Chapter 4 – Menus

Chapter Outline:

  • Importance of the menu
  • Types and categories of menus
  • Advantages and disadvantages of different types of menus
  • Principles of menu planning and factors to consider
  • Steps in planning menus
  • Menu psychology
  • Accuracy in menus


Learning Objectives:

  • Recognize the importance and use of menus as a management control tool
  • Describe categories and characteristics of different types of menus
  • List advantages and disadvantages of cycle menus, standard (static) menus, and daily menus
  • Describe effective menu planning principles
  • Describe various factors to consider when planning menus for customers in a foodservice operation’s target market
  • Order the steps in menu planning from start to finish
  • Recognize examples of menu psychology common in the industry
  • Recall “truth in menu” and menu labeling guidelines for writing menus

Key Terms:

  • Dietary Guidelines for Americans
  • Cycle menu
  • Daily (or single-use) menu
  • Static menu
  • Theme menu
  • Sociocultural factors
  • Aesthetics
  • Cross-utilization
  • “Truth in menu”
  • Menu labeling
  • Menu psychology


Importance of the Menu

You are a foodservice manager. What is the first thing that comes to mind when you hear the following: appetizers, entrees, desserts, daily specials, ethnic cuisine, fine or casual dining, pricing psychology, trends, cut food costs, reduce your staff, dietary guidelines, government regulations, sustainability, special diets, food delivery, marketing, equipment, customer demand?

Each of the above words probably brought quite a few different thoughts to mind. One word, however, affects—and is affected by—every term on the list: THE MENU.

The importance of the menu to a foodservice operation cannot be emphasized too often or too much. The fact that it is an early topic in this book underscores its importance for those studying the management of foodservice operations. The menu is also called “the driver” of a foodservice operation. This descriptive term indicates that every part of a foodservice operation is affected by the menu and stresses how the menu is a managerial tool for controlling many aspects of a foodservice operation.  As you learn more about menus and menu planning, keep in mind menus from your favorite restaurants or your recent meals in other types of foodservice operations.


Types and Categories of Menus

Menus can be categorized in a variety of different ways and there are different types of menus, which are often associated with particular types of foodservice operations. A classic way to categorize menus is by how often they repeat.

Static menus are those that basically stay the same every day and are most typically used in quick service to upscale casual restaurants.  These types of menus may be presented on a menu board or in some type of printed format, sometimes laminated so it is easily cleaned, that is handed to the customer.  Typical sections of a lunch or dinner static menu include appetizers, salads, entrees (often further divided), sides, desserts and beverages. Choices may be limited, as they are in some quick service, such as McDonalds or Five Guys, and quick casual restaurants, such as Panera and Chipotle, or choices may be extensive requiring a menu that resembles a small book, such as the Cheesecake Factory.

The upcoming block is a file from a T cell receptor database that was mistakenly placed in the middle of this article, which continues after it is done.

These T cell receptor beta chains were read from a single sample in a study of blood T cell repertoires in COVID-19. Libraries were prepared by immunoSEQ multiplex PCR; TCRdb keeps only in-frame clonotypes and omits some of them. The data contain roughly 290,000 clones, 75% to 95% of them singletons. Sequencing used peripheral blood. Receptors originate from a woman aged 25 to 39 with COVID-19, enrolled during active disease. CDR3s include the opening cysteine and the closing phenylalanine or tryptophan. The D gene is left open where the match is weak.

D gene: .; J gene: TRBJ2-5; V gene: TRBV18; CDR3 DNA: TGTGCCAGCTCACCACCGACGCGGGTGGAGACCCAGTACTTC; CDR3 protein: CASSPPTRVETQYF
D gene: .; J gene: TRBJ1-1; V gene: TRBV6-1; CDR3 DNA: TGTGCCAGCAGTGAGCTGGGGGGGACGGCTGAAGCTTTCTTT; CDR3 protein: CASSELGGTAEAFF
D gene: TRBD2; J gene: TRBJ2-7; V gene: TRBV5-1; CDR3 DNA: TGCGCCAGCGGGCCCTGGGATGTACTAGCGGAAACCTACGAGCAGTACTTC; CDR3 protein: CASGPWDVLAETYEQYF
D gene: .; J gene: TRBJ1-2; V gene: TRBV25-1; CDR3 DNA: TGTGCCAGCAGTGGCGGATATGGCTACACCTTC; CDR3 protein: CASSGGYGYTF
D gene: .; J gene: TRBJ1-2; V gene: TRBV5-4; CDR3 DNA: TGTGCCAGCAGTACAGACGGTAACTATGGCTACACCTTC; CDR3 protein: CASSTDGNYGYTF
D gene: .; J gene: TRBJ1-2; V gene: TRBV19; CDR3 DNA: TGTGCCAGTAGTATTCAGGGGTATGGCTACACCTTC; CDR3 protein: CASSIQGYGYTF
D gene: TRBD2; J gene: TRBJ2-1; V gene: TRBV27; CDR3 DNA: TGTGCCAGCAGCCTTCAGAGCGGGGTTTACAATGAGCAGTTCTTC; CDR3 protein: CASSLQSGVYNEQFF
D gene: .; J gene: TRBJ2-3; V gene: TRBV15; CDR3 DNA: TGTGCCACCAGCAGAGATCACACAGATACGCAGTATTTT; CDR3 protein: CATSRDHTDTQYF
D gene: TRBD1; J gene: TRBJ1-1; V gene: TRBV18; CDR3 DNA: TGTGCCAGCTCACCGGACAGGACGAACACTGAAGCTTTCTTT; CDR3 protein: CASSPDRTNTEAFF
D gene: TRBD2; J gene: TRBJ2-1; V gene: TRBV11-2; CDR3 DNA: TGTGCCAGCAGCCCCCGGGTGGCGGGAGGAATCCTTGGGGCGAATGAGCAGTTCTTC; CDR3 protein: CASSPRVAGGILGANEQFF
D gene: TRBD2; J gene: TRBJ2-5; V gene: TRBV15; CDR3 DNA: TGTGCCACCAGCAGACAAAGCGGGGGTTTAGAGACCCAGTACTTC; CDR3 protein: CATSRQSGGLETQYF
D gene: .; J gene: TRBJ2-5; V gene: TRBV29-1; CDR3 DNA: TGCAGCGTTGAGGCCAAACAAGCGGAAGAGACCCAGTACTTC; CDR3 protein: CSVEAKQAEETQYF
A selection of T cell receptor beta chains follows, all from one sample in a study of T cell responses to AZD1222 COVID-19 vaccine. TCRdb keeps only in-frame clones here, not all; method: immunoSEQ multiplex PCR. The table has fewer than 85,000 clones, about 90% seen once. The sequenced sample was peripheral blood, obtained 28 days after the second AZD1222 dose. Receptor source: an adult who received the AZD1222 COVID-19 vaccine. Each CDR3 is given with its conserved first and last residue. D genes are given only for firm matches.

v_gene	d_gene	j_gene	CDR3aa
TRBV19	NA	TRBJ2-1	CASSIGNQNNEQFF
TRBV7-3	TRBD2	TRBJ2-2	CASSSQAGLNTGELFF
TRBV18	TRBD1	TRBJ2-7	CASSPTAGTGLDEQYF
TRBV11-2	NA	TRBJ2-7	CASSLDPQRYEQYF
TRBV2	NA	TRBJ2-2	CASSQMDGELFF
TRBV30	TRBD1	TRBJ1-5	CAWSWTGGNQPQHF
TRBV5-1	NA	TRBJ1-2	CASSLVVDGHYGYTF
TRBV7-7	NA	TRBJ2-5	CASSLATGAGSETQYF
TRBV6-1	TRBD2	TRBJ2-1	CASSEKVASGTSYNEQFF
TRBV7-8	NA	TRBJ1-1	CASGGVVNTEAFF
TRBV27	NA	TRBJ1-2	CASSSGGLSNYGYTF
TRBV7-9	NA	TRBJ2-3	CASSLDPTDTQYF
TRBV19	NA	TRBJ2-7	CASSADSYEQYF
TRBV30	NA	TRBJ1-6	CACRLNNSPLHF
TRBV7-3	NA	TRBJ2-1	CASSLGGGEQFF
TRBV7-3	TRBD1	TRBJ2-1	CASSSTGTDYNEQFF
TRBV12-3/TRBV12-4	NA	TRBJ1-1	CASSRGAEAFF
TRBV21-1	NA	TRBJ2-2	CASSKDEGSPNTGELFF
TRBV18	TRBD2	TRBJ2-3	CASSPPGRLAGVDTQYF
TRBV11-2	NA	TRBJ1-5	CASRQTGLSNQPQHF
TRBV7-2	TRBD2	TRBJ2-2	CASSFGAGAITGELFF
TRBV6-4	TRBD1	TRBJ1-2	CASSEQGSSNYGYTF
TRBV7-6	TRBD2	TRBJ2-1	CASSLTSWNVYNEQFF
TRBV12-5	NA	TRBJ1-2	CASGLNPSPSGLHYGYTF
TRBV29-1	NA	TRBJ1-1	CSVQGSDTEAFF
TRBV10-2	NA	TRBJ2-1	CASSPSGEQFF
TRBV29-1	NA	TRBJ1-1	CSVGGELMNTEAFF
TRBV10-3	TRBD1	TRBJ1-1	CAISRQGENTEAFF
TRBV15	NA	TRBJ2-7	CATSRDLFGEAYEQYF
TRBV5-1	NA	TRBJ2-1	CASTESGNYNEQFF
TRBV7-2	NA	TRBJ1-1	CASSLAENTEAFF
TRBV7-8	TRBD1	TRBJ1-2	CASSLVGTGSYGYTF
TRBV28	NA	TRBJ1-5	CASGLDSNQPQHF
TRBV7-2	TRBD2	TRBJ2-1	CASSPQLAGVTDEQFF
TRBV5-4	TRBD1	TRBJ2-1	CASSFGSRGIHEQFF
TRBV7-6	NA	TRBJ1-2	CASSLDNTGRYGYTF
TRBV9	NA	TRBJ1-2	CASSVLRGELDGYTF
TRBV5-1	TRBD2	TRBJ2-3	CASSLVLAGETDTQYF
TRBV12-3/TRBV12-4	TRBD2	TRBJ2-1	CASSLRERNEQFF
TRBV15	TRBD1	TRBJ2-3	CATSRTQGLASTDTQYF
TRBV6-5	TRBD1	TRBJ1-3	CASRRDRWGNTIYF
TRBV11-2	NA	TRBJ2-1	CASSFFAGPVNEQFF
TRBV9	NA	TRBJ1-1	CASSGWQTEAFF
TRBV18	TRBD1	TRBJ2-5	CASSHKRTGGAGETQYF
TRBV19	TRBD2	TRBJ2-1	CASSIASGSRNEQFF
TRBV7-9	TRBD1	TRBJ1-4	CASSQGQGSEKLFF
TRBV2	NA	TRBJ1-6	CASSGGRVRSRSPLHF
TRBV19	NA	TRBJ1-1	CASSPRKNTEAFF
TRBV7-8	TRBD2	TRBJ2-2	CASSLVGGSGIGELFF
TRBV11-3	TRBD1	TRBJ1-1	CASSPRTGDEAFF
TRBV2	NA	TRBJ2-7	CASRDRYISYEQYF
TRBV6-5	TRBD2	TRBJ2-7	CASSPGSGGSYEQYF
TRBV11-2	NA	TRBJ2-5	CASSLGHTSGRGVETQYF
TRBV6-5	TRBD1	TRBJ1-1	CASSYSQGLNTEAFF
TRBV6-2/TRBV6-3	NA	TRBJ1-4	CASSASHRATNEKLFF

Cycle menus are most often used in non-commercial foodservice operations that serve the same group of customers every day, such as corporate dining (business and industry), healthcare, schools, and long-term care or CCRCs.  A cycle menu follows a particular pattern designed to meet the needs of the operations customers and repeats on a regular basis.  The length of the cycle should be set with the customer in mind.  For instance, a hospital can typically use a shorter cycle menu, perhaps five to seven days, for patients, since most do not stay in the facility for many days. However, a foodservice operation in a continuing care retirement community may need a cycle as long as six weeks since customers may be eating in the CCRC dining room on a daily basis. Cycle menus are often planned seasonally so an operation might have a spring, summer, and fall/winter cycle.

Daily (or single-use) menus change on a daily basis or may be planned for a special event with a one-time use. Daily menus are often used in fine dining or for foodservice operations that feature locally sourced products, which are available in the market on a given day.  Alice Water’s Chez Panisse restaurant uses a daily menu to highlight seasonal and locally available foods with a “farm to table” approach.  Single-use menus are planned for catered events like banquets or parties, and are also used in many operations for “daily specials.”

Other ways to categorize menus

Menus can also be categorized in a variety of other ways including any of the following:

Function of the menu – such as a tasting menu, catering, hotel room service, dessert, wine or drinks

Meal/Time Period – such as breakfast, lunch, happy hour, or dinner

Style of service – such as American, French (table side cooking), or Russian (platter service)